Happy New Year. Let's look to the future.
At present, the day to day focus of most people with an interest in business processes is probably to define and then streamline the workplace activities of manufacturing or service organizations. Will this still be the case in ten years?
The primary aim of all workplace improvement is increasing automation, which is inseparable from increasing transparency. You can't automate an activity unless you identify and agree its inputs, outputs, resources, and guidelines – and conversely, defining these aspects leads inexorably to partial or full automation.
Despite the social impacts of automation, which often leads to outsourcing in order to benefit from economies of scale, few people doubt that increasing automation is inevitable, or try to turn back the clock. However, there are still some areas untouched by automation and transparency.
Every organization has one such area – senior management. Despite the many formal tools available to support strategic leadership, the operation of most organizations at the highest level is still an art rather than a science (some might say a black art). Further, there are entire areas of activity in which BPMN-style business processes have little or no place, such as deal negotiations, mergers and acquisitions, and politics.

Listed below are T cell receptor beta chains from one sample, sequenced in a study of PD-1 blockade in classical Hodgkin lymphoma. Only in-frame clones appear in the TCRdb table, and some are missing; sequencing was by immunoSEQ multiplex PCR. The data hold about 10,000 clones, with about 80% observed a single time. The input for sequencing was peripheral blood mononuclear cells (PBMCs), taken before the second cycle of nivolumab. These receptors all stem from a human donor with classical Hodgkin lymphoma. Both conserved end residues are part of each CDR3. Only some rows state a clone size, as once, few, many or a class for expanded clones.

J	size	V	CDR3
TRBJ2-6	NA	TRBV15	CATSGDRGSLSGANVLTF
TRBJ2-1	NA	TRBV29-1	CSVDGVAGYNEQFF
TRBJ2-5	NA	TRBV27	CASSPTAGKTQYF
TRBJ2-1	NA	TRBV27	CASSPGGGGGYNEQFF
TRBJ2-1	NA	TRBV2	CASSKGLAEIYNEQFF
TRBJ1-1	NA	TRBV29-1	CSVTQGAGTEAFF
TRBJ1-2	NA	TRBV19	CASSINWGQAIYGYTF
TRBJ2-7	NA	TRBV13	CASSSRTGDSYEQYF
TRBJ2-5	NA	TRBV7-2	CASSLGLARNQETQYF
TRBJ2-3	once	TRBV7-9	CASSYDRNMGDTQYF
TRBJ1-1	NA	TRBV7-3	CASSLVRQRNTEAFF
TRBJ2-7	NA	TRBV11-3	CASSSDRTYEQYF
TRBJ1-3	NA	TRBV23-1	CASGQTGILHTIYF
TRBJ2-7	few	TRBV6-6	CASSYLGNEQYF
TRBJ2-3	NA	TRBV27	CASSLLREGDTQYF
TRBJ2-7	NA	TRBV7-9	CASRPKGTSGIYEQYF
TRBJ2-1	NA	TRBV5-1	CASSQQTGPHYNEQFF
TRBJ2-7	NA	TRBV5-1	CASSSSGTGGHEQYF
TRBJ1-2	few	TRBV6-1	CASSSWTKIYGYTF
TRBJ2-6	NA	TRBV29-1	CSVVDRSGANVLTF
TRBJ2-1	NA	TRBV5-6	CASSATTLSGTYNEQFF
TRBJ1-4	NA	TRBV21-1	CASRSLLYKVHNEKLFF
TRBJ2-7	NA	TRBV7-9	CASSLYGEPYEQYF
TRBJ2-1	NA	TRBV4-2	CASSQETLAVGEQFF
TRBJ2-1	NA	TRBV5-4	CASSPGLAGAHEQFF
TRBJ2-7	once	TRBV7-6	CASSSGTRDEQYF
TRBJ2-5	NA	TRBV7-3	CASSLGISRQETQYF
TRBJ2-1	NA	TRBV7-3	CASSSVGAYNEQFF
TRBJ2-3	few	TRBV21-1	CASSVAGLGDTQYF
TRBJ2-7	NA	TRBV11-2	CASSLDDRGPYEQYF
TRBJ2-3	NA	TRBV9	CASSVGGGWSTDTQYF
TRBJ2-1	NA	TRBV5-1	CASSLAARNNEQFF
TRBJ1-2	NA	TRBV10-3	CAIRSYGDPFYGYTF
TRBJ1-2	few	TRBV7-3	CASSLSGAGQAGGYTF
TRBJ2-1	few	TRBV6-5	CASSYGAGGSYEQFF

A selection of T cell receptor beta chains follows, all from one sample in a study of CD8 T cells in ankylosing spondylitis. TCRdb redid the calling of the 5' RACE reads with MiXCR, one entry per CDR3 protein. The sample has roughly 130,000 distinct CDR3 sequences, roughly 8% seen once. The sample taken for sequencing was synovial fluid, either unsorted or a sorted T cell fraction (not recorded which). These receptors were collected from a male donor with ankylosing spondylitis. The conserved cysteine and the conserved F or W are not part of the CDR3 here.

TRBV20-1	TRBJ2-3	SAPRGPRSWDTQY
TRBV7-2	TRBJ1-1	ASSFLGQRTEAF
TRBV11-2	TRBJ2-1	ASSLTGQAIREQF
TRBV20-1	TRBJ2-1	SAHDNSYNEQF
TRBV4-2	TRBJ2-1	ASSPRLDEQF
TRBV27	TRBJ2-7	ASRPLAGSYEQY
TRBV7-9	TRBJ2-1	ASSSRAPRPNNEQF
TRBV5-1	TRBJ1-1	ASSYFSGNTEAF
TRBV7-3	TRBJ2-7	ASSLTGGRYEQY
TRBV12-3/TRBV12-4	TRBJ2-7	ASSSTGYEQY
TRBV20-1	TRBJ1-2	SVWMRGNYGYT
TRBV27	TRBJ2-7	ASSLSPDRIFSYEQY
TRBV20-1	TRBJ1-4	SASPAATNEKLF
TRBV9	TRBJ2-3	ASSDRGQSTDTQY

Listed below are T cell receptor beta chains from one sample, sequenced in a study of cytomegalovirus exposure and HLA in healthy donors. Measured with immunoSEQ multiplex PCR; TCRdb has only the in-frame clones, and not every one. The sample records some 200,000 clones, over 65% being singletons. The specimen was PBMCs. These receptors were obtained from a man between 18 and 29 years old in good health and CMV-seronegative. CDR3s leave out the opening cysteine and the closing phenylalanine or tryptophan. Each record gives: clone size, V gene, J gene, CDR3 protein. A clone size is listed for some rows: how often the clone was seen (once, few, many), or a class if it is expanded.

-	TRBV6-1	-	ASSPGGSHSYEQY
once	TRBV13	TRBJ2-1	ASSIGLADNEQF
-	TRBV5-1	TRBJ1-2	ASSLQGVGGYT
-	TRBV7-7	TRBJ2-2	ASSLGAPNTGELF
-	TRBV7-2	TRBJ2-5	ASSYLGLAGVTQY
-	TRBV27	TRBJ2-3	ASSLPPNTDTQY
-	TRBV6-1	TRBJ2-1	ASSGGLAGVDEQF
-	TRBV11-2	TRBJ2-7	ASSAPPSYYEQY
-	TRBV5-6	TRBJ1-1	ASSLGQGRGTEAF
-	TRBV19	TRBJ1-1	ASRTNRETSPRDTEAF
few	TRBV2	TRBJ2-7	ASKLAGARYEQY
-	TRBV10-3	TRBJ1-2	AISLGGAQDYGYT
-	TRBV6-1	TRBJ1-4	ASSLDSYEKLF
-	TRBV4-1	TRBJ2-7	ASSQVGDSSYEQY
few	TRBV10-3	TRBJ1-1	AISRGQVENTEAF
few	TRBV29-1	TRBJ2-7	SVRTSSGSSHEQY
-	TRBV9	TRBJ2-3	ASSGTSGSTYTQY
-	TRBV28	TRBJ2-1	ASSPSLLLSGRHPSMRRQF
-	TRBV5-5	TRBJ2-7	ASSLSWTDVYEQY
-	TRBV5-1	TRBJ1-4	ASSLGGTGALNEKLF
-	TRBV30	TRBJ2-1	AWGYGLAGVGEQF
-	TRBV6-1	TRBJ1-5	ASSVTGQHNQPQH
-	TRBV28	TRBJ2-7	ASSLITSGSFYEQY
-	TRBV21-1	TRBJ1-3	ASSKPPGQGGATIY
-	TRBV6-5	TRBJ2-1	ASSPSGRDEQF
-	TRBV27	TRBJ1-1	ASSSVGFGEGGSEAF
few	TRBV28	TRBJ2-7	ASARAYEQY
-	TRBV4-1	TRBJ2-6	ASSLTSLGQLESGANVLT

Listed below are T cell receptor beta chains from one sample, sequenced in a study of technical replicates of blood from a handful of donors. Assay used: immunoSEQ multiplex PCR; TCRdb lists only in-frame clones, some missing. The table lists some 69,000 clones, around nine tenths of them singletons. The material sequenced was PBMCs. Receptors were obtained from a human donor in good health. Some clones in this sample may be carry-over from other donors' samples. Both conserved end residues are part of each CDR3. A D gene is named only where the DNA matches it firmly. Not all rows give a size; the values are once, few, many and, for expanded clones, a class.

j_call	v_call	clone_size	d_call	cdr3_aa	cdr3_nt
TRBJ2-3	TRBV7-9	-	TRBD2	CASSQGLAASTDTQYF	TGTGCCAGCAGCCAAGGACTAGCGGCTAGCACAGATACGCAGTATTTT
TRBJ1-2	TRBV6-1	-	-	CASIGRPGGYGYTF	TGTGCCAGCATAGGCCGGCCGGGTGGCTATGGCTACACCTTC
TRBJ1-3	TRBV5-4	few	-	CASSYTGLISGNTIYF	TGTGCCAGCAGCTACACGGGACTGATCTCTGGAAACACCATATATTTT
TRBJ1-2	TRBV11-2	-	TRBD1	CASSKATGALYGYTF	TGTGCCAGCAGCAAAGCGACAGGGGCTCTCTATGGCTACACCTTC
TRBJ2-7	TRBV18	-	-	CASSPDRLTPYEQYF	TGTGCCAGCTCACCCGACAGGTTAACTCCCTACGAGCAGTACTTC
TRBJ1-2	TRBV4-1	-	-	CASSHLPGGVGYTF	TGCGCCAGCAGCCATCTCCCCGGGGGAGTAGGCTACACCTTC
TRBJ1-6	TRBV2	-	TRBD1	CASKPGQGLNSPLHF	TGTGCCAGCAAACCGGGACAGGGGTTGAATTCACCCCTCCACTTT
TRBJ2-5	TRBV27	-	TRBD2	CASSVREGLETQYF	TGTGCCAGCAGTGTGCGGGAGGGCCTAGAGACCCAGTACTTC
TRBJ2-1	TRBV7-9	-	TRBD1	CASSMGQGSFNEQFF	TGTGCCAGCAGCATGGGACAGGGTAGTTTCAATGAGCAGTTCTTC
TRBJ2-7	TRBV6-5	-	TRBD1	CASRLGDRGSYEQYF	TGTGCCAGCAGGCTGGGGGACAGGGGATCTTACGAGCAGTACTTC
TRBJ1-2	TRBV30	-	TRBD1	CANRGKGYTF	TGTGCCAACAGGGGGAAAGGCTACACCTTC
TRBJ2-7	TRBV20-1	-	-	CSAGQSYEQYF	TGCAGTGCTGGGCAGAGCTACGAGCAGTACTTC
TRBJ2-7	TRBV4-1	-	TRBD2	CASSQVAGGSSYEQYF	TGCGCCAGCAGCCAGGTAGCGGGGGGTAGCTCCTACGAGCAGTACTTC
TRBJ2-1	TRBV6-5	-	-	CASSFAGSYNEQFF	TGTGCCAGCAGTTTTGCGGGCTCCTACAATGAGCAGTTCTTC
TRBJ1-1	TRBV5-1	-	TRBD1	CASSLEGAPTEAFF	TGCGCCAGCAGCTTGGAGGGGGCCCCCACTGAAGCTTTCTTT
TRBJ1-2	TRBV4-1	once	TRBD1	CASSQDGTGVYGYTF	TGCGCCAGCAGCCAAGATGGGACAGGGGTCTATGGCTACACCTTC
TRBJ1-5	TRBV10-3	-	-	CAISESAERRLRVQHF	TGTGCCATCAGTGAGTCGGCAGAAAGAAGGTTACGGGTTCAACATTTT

Is it a coincidence that these areas are the core focus of current social unrest? Populist slogans such as “drain the swamp” play on widespread belief that lack of transparency in business and social leadership is leading to amoral, unfair practices that benefit only a few in positions of privilege. However, it seems unlikely that replacing one set of actors with another drawn largely from the same socio-economic class is going to make much difference.
Systemic change requires a fundamental shift in how non-transparent areas of activity are conducted. In other words, a process approach is required – but you cannot simply use the same process approach that is applied to other workplace activities. For many years, I have argued in books, this Column and elsewhere that current notational techniques and tools are inappropriate for capturing and improving processes that are primarily collaborative, and hence focused on overarching goals rather than on detailed activities.
There is a growing feeling worldwide that fundamental aspects of modern society need fixing. Process professionals can help – but only if they take a wider view of what processes are, and what process analysis has the potential to achieve.